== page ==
• Overarching all these strands of thought: What does it entail – also institutional and organizationally – if one moves from notions of media education and an all too narrow understanding of digital literacy to a more comprehensive approach of what living in an age of socio-technological, political and cultural transformation means?

This workshop is meant as a first, preparatory exchange, set up as a moderated conversation, comprising short key impulses in the plenary followed by focused discussions in breakout rooms. We are striving to open a space to incubate further plans for further cooperation and application for national as well as international research funding.

Proposals and contributions

The conference will take place online via Zoom from April 27 to April 29 2023.

We invite researchers from all disciplines engaged in finding solutions to the challenges outlined above to send their proposal till 15.12.2022, note of acceptance till 31.01.2023.

More information can be found on the website: 

As we aim at opening spaces for exchange, there are no strict requirements for individual contributions (up to 20 minutes presentation + 10 minutes of discussion). Innovative formats are welcome. 


Proposals should include: 

  • outline of presentation (approx. 2000 characters) 
  • short CV
  • selected list of reference
  • format of presentation


If you have any further questions, please do not hesitate to contact us at the following e-mail address:



PD Dr. Thomas Klein (consultant and lecturer for education for sustainable development and media literacy, Berlin), Prof. Dr. Petra Missomelius (department of media studies, Universität Innsbruck), Prof. Dr. Thomas Weber (department of media studies, Universität Hamburg), PD Dr. Anna Wiehl (department of media studies, Universität Bayreuth)

Selected bibliography:

Blossfeld, Hans-Peter; et al. (eds.) (2018): Digitale Souveränität und Bildung. Münster: Waxmann., last visited 16/09/2022.

Boyte, Harry C. (2014): Deliberative Democracy, Public Work, and Civic Agency. In: Journal of Deliberative Democracy 10 (1). DOI: 10.16997/jdd.190., last visited 16/09/2022.

Burkhardt, Marcus; Grashöfer, Katja; Weich, Andreas; Miyazaki, Shintaro (2021): Welche Daten? Welche Literacy? Open Media Studies Blog., last visited 16/02/2022.

Campbell, Cary; Lacković, Nataša; Olteanu, Alin (2021): A “Strong” Approach to Sustainability Literacy: Embodied Ecology and Media. Philosophies 6 (14), pp. 1–20. DOI: 10.3390/philosophies6010014.

Colvert, Angela (2020): Presenting a new hybrid model of ludic authorship: reconceptualising digital play as ‚three-dimensional‘ literacy practice. In: Cambridge Journal of Education 50 (2), pp. 145-165. DOI: 10.1080/0305764X.2019.1660307 .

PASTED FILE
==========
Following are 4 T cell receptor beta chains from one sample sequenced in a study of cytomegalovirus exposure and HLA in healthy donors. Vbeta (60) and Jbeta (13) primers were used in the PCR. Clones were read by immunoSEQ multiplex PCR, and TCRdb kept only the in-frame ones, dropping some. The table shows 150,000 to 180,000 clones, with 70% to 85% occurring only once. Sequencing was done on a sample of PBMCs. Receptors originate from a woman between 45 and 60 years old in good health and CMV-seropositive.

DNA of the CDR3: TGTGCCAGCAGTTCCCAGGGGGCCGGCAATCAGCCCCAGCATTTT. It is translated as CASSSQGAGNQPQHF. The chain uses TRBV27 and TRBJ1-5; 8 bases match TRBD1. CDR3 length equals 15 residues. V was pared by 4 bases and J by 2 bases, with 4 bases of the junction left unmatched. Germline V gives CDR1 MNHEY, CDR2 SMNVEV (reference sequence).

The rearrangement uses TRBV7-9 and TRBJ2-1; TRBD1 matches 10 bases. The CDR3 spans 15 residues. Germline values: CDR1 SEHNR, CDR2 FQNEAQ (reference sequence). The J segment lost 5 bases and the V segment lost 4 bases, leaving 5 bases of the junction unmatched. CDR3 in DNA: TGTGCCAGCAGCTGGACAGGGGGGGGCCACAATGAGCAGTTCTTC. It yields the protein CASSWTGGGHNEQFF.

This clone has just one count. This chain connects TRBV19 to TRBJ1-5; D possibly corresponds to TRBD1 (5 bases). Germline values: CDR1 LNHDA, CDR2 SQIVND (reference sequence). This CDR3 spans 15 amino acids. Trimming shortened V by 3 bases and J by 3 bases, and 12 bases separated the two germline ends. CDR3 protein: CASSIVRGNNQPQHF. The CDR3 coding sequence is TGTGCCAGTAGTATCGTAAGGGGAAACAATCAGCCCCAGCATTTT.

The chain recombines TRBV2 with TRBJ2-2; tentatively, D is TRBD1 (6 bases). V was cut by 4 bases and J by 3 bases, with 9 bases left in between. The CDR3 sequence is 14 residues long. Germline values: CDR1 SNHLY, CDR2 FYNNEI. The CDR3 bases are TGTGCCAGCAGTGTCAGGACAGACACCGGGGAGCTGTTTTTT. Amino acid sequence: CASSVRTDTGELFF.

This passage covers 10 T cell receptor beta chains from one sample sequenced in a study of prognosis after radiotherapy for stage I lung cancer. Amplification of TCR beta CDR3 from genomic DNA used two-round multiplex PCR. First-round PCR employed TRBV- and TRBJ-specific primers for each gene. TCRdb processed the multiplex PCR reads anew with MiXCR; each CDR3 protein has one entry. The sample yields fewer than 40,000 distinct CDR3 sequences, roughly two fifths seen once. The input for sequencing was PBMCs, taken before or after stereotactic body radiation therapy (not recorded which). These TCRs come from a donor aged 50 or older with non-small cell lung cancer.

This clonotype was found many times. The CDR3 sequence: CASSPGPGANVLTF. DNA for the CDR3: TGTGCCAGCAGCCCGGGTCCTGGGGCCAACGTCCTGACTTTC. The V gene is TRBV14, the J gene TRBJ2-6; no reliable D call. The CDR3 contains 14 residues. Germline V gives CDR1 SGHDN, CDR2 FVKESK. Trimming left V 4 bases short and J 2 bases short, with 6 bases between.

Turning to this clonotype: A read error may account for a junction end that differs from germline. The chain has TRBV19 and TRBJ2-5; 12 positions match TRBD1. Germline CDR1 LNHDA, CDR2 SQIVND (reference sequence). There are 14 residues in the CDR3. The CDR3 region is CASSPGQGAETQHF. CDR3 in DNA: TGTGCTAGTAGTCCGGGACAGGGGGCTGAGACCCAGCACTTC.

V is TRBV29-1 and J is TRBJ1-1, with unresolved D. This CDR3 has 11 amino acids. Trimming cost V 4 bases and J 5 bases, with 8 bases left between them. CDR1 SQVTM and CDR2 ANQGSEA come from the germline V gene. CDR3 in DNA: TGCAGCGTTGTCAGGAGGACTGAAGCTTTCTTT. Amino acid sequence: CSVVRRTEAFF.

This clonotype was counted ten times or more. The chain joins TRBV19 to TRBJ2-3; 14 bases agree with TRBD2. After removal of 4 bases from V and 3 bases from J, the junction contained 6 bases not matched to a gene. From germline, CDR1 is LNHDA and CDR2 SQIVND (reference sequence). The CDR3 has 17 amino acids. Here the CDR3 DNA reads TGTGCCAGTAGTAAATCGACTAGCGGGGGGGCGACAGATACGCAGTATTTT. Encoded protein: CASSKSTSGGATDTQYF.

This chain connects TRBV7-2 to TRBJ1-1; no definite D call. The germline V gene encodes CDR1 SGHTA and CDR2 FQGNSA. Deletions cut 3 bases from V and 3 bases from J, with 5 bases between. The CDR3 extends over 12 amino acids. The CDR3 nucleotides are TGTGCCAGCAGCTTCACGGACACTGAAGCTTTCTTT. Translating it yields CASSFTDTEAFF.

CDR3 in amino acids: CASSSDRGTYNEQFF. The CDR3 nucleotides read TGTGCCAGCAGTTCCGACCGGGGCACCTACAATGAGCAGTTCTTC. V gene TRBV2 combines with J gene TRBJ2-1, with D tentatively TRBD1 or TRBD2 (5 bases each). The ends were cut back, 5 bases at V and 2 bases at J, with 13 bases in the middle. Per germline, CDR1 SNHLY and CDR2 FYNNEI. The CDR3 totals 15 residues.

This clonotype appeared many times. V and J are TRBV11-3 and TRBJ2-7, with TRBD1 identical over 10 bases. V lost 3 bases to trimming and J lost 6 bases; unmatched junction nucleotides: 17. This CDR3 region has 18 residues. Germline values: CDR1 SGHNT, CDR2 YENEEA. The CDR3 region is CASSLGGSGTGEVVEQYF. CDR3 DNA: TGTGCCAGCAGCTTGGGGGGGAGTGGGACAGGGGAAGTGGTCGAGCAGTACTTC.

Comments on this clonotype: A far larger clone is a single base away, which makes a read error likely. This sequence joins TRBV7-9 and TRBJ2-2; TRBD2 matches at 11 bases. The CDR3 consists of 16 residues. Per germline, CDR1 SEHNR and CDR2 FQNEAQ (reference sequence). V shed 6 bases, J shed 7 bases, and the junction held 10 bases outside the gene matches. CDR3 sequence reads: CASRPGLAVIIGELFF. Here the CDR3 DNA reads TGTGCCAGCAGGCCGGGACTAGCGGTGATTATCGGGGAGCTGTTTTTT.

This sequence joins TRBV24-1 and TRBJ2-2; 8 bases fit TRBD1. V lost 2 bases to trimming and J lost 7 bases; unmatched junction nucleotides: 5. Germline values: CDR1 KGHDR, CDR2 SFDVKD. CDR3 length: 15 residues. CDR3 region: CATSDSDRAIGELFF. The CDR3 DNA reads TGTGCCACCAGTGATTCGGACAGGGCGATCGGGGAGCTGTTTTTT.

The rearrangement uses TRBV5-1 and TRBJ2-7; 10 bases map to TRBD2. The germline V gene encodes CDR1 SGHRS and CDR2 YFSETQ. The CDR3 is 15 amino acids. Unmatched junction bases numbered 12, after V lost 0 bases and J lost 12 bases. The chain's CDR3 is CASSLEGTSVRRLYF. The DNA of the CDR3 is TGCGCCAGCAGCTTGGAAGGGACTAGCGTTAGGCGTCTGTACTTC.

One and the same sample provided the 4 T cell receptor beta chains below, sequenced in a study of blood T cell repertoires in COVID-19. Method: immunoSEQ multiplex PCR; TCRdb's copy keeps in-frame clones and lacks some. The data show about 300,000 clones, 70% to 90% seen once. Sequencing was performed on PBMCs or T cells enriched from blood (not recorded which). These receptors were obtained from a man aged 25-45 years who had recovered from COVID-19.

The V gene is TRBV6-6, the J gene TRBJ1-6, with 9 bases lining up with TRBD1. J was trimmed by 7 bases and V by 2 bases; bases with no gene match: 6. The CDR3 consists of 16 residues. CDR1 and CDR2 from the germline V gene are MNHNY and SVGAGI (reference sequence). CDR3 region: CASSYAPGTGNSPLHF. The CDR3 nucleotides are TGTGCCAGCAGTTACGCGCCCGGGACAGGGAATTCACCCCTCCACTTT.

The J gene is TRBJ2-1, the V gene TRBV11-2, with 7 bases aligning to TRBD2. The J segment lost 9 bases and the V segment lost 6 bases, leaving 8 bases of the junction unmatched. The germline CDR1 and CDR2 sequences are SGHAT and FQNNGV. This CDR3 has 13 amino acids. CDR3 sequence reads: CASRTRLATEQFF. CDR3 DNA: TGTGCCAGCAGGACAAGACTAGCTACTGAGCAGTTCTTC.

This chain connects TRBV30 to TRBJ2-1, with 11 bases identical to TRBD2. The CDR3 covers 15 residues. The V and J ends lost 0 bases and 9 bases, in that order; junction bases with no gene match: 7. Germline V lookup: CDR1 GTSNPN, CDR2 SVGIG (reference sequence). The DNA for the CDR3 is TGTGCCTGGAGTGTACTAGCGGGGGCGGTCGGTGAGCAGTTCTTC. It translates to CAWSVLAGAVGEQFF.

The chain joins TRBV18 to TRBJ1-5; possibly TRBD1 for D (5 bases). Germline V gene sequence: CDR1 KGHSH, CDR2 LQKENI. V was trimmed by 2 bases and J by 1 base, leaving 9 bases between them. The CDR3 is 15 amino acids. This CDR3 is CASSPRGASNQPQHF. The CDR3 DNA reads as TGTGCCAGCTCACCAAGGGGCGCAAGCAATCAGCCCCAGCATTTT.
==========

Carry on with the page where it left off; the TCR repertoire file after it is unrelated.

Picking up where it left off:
Hazaea, Abduljalil (2021): An approach to creative media literacy for world issues. JMLE 13 (3), pp. 75–85. DOI: 10.23860/JMLE-2021-13-3-6.

Hobbs, Renee (Hg.) (2016): Exploring the roots of digital and media literacy through personal narrative. Philadelphia: Temple University Press. 

Jenkins, Henry; Purushotma, Ravi; Weigel, Margaret; Clinton, Katie; Robinson, Alice (2009): Confronting the challenges of participatory culture. Media education for the 21st century. Cambridge, MA: The MIT Press.

Kosic, Marianna (2018): Media Literacy and for The Net Generation. International Journal of Emotional Education 10 (1), pp. 66-88. 

López, Antonio (2020): Ecomedia Literacy: Educating with Ecomedia Objects and the Ecomediasphere. Digital Culture & Education 12 (2).

Mihailidis, Paul (2009). Beyond cynicism: Media education and civic learning outcomes in the university. International Journal of Media and Learning, 1(3), pp. 1–13.

Mihailidis, Paul (2018): Civic media literacies: re-Imagining engagement for civic intentionality. Learning, Media and Technology 43 (2), pp. 152–164. DOI: 10.1080/17439884.2018.1428623.

Mills, Kathy A. (2016): Literacy theories for the digital age. Social, critical, multimodal, spatial, material and sensory lenses. Bristol, Buffalo, Toronto: Multilingual Matters (New perspectives on language and education, 45).

Missomelius, Petra (2021): Bildung – Medien – Mensch. Mündigkeit im Digitalen. Göttingen, Göttingen: Vandenhoeck & Ruprecht Verlage., last visited 16/02/2022.

Spante, Maria; Hashemi, Sylvana Sofkova; Lundin, Mona; Algers, Anne (2018): Digital competence and digital literacy in higher education research: Systematic review of concept use. Cogent Education 5 (1). DOI: 10.1080/2331186X.2018.1519143 .

Tyner, Kathleen (2020): Media Literacy in the Age of Big Data. In: William G. Christie und Belinha S. de Abreu (eds.): Media literacy in a disruptive media environment. New York: Routledge (Electronic media research series).

Weber, Thomas (2011): Wissensvermittlung in medialer Transformation. Bemerkungen zu sich verändernden Wertmaßstäben in der bildungspolitischen Debatte. In: Torsten Meyer (ed.): Medien & Bildung. Institutionelle Kontexte und kultureller Wandel. Wiesbaden: Springer pp. 29–40.